Archive for January, 2017

Deep Thoughts about Your Target Audience

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Scaling, leveraging, redesigning, and transforming your business model means looking at all aspects of it, even those pieces you think are sacrosanct, like your target audience.

I know you have spent vast amounts of time defining your perfect customer — and even more time building relationships with the customers you have.

So when you’re rethinking your business and getting ready to take it to a new level, one place to create instant leverage is to question your target audience and look for new possibilities.

Here are some “what if” questions to ponder, which will open your eyes to new ideas:

  • WHAT IF you could serve those people who also serve your customers? For instance, if you’re a small business consultant, what if you could serve the financial advisors, accountants, virtual assistants, website designers, and human resource companies who serve your same target audience?
  • WHAT IF you could serve a different target audience with the same assets you already have? Pretend for a moment that you didn’t want to offer your individual services anymore, but you didn’t want to throw away all that knowledge and experience either. Could you create a training program to teach people how to become what you are? Then they could serve your original target audience. Imagine you’re a team communication trainer, but you don’t want to offer your workshops to corporations anymore. Could you team other people how to either deliver your workshops, or team them how to run a team communication training company, essentially training the next generation and moving yourself into the “mastery” role.
  • WHAT IF you could narrow your target audience to one from a specific demographic? For instance, let’s say you are a graphic artist and you’ve been working with local companies to design their marketing materials. What if you focused solely on service firms, or solely on manufacturing firms? What if you focused only on businesses which make more than $1 million a year? Or focused only on women-owned businesses? Or focused solely on businesses with a strong social-responsibility stand?
  • WHAT IF you could ponder all the past customers you’ve had and choose the ones that you most enjoyed working with and/or the ones that were most profitable? What do they have in common?

You don’t have to make a major shift to a brand-new target audience (though that is one viable business reinvention strategy). You can re-define who you most enjoy working with and which clients are the most profitable — transforming your business to align more with your goals and values.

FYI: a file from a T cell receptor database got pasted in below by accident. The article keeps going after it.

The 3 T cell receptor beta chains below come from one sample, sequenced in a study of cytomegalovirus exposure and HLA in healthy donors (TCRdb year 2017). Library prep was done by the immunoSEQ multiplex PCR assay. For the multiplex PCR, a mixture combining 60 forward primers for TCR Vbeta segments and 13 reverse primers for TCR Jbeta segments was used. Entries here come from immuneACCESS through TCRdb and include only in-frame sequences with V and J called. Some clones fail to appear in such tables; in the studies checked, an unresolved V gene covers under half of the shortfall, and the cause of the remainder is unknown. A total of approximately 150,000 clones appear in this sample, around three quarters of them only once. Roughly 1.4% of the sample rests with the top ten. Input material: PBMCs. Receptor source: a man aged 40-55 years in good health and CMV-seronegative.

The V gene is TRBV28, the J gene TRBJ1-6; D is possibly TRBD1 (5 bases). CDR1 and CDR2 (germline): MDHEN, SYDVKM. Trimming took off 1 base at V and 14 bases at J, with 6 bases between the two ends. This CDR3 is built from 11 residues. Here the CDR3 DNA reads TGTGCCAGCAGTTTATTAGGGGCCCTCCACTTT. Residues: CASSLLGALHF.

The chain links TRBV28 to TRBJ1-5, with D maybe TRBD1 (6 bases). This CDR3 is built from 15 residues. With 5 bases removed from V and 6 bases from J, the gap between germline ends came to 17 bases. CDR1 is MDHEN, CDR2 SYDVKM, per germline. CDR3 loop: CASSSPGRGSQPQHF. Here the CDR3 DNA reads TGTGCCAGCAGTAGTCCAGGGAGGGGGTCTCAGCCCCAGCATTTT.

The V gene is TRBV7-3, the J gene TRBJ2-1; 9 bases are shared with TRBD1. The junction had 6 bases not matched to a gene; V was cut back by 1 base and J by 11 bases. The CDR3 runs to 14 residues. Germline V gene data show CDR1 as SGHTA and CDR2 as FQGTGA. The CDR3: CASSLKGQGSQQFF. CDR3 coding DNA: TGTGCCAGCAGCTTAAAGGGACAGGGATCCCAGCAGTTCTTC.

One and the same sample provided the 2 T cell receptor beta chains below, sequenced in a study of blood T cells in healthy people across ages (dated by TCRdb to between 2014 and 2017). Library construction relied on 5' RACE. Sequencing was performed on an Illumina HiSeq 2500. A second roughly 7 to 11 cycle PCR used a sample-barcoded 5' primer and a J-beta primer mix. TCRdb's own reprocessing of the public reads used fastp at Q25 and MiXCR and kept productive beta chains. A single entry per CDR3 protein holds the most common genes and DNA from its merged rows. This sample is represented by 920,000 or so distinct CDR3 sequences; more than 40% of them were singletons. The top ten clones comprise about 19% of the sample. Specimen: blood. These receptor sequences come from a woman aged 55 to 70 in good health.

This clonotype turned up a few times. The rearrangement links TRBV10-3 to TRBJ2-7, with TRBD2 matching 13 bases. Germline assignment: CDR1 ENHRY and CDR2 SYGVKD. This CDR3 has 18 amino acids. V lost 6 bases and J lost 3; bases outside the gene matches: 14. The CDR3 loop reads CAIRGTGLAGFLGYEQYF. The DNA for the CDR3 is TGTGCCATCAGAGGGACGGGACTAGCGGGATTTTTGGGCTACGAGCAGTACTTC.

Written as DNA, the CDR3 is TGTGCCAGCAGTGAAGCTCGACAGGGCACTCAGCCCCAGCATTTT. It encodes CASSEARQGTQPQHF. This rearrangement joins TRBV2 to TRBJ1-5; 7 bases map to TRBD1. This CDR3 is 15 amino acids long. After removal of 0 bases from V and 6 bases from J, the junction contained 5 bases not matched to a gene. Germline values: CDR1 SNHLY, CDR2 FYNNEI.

P.S. I’d love to hear your thoughts and questions…what are you thinking about your target audience these days?

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Category: Rethinking Your Business
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How to Choose the Best Marketing Techniques

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“I’m going nuts,” one of my private clients emailed me last week. She continued, “There are so many marketing techniques, how in the world do I choose the best ones for my business, without making massive mistakes?”

Putting together your marketing plan and your marketing campaigns can be a daunting task. You hear rumors that a specific marketing technique is a “must” for your type of business, yet you wonder: Will it really bring the desired results before I run out of cash and patience?

There are over dozens internet marketing techniques and another 50 or more traditional marketing techniques. How do you choose among these 100+ possible marketing techniques to find the most powerful ones for your business? Here are some things to consider.

The Purpose of Marketing

First, let’s talk about the purposes of marketing. Knowing which goal you want for your marketing will help you choose the proper technique. There are thousands of books and websites on marketing, and by distilling them down to their core essence, we discover there are four primary purposes for marketing:

  • Brand Awareness – Helping your target audience to become aware of you and want to learn more about your services and products.
  • Lead Generation – Getting your target audience to request information and/or a sales conversation with you; also, for building a pre-sales relationship.
  • Brand Consideration – Your target audience is considering buying from you or at least has included you in their short list of possibilities, along with your competitors.
  • Direct Sales – Getting your target audience to purchase directly from you.

For example, you might use search engine advertising, like Google Adwords, for lead generation purposes, but it may be a poor choice for direct sales, especially if your target audience doesn’t purchase that way.

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Category: Internet & Social Media Marketing, Marketing